Tuesday, January 4, 2011
Blue Skies (1946).
Blue Skies(1946). Cast: Bing Crosby, Fred Astaire, Joan Caulfield, Olga San Juan and Billy De Wolfe, with music, lyrics and story by Irving Berlin. Most of the songs came from earlier works. The film was directed by Stuart Heisler and produced by Sol C. Siegel.
As in Holiday Inn (1942), the film is designed to showcase the songs of Irving Berlin. The plot, which is presented in a series of flashbacks with Astaire as narrator, telling the story how Crosby won the heart of the leading lady through songs and dance numbers. I thought it was a very colorful and entertaining musical.
"All by Myself": Crosby performs this 1921 song to Caulfield, who harmonizes with him in the closing phrases.
"I'll See You In Cuba": A 1920 song performed as a duet by Crosby and San Juan.
"A Couple Of Song And Dance Men": A comic song and dance duet for Astaire and Crosby.
Fred Astaire and a chorus of Fred Astaires in "Puttin' on the Ritz" Although Berlin's 1930 song was originally written for vaudevillian Harry Richman, it has become associated with Astaire. In this tap solo with cane, which was widely billed as "Astaire's last dance". The routine was produced after the rest of the film had been completed, and according to Astaire, it took "five weeks of back-breaking physical work" to prepare.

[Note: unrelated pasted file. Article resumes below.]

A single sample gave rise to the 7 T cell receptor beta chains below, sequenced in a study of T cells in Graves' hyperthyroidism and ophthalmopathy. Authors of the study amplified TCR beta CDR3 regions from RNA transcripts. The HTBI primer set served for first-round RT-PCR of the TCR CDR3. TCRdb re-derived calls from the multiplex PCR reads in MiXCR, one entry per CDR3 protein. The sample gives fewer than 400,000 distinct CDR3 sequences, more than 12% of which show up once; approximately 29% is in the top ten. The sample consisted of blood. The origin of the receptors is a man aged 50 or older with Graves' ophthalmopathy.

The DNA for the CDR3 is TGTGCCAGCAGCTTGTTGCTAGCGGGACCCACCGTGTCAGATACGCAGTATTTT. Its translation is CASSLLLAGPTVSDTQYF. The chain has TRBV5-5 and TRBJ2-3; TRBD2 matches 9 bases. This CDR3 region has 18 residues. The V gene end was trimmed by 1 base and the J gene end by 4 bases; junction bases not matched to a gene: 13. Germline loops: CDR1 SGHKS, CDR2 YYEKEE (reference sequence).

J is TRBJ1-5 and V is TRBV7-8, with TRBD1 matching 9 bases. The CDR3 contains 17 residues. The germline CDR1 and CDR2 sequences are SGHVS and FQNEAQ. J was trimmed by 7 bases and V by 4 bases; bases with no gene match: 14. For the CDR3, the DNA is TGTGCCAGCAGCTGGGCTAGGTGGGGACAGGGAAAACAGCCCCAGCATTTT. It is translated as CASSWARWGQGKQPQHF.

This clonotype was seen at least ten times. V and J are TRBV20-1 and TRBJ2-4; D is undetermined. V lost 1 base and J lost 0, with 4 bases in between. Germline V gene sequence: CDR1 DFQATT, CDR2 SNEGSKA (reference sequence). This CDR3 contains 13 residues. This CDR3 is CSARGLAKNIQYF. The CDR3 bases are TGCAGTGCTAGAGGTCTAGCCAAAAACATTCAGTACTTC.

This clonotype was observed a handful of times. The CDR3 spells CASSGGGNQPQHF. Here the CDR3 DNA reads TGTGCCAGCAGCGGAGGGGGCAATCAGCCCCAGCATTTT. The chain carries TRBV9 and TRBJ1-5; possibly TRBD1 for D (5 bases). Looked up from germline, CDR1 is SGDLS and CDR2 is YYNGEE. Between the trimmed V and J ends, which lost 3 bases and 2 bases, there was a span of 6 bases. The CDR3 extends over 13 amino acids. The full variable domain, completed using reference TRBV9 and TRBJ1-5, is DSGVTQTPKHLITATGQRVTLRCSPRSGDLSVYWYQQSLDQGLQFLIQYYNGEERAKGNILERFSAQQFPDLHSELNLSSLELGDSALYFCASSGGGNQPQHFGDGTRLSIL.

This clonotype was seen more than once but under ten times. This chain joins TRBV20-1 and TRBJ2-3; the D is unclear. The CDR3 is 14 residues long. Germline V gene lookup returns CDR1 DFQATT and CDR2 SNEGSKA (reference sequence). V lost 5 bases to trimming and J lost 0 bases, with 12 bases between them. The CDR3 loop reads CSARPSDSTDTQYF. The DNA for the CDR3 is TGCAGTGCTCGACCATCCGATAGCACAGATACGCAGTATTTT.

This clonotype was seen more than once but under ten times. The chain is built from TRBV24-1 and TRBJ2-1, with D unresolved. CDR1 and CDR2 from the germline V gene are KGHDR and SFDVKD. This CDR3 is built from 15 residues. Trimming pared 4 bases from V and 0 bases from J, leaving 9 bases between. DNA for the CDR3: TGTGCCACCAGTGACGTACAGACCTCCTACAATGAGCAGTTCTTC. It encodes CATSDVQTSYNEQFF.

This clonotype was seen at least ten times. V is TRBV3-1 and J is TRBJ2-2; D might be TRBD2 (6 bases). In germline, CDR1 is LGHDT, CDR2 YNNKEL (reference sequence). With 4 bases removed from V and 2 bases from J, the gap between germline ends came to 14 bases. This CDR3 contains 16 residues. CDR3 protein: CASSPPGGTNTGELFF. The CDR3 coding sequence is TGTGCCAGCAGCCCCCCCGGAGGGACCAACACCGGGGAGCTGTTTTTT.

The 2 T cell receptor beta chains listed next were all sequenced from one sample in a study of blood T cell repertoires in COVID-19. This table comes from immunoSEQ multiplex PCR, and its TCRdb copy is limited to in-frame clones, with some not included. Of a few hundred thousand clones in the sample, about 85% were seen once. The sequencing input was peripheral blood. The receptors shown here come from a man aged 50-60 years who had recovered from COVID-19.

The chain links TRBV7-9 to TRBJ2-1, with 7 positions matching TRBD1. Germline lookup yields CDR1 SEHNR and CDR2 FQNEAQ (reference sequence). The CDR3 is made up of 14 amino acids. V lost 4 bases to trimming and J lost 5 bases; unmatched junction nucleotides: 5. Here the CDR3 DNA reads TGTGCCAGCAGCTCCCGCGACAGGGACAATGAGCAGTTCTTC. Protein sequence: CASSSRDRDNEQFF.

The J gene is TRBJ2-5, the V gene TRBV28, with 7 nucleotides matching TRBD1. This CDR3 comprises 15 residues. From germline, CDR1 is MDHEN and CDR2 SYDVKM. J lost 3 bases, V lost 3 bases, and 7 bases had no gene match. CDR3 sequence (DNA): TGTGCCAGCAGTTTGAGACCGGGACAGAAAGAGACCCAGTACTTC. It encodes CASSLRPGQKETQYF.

"You Keep Coming Back Like a Song": Crosby performs this number.
"Blue Skies": Crosby sings this ballad, to Caulfield.
"How Deep Is The Ocean?": Crosby performs this 1932 song, backed by a female quartet.
"(Running Around In Circles) Getting Nowhere": Crosby sings this specially composed song to his daughter, played by Karolyn Grimes.
Draper was fired over either his impatience with Joan Caulfield, who was not a professional dancer, or his stutter. He was replaced by Fred Astaire.
This marked the second time that Irving Berlin's song "White Christmas" was used in a film.
Mark Sandrich, who directed several of the Fred Astaire and Ginger Rogers films, was the original director, but he died suddenly of a heart attack.
This was Paramount's biggest hit of 1946.
Fred Astaire, then 47 years old, planned to retire as a leading man with this film. He was planning to only work with his dance studios and breed racehorses. The film Easter Parade (1948), having recently lost Gene Kelly to a broken ankle, brought Astaire out of retirement. He danced on film and on television until he was nearly 70.
One of over 700 Paramount Productions, filmed between 1929 and 1949, which were sold to MCA/Universal in 1958 for television distribution, and have been owned and controlled by Universal ever since.
After Fred Astaire announced his retirement after completing Blue Skies (1946), New York's Paramount Theater generated a petition of 10,000 names to persuade him to come out of retirement.